By Sambeet Dash
Nilakantha Das was a maverick but a progressive person, piquant and at odds with the prevalent superstitions of the time. He has devoted an entire chapter to this, clearing the aura of BHAKTIKA MITHYA or devotional lies attributed to famous personalities.
One of them was about UTKALAMANI (The Jewel of Odisha) Gopabandhu Das, Pandit Lingaraj Mishra wrote this sometime in 1950s when a statue of Utkalamani was inagurated in Cuttack:
“When Gopabandhu’s only son was laying on his death bed in 1904, he got the news about the devastating floods in Odisha. Bidding adieu to his son at his bedside, Gopabandhu supposedly said – “So many sons of my country are perishing. I have to serve them, even if I have to leave my son on his death bed” – followed by proceeding to flood impacted areas to serve the impacted folks.
Then Poet Radhamohan Gadanayak wrote a long poem eulogizing Gopabandhu on this. No question about our beloved Utkalamani’s unflinching dedication and commitment towards social service, but this was simply a devotional lie spread by his BHAKTs (devotees).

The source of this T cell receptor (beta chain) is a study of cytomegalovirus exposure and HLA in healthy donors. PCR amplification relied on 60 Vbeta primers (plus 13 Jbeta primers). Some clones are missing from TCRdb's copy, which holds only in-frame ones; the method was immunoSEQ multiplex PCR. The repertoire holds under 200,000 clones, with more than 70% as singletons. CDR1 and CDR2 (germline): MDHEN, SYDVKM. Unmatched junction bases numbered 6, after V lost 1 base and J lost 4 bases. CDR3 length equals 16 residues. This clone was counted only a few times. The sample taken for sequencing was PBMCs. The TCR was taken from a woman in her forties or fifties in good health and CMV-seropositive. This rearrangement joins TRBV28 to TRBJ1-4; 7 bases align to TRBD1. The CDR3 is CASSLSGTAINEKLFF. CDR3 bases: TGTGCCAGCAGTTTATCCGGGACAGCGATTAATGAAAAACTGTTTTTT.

Nilakantha Das has kept the records straight on this by providing detailed facts with timelines. Lingaraj Mishra who wrote this popular anecdote didn’t know Gopabandhu before 1921. The later was never involved in serving people in flood or draught affected areas until the year 1908 when he formed the “Young Utkal Association”. It was good 4 years after 1904 when the claim of him abandoning his sick son to serve the calamity -stricken people was made.
Pandit Das knew Gopabandhu from close quarters. Utkalamani was not a stoic person; rather he had a soft, caring heart. Nilakantha had seen in his own eyes, in presence of Late Sadashiv Mishra (a famed teacher in Puri Jilla School) the death of Gopabandhu’s infant son in the arms of his wife. Needless to say, the parents were inconsolable. He was his only son and there was no flood at that time.
Another devotional fabrication about Gopabandhu. It was ascribed to the time period after his son’s death and before the great flood of 1908: ‘he became a saffron clad Sanyasi (Yogi) and roamed across the nation.’ That was also nowhere close to the truth. Had these facts were not disclosed by Nilakantha, these urban legends would never have been debunked and turned into gospels.
(This is the 16th in series of recapitulation in the writer’s own words portions of Pandit Nilakantha Das’s Biography in Odia.)
Sambeet Dash is an Odia technocrat living in Georgia US.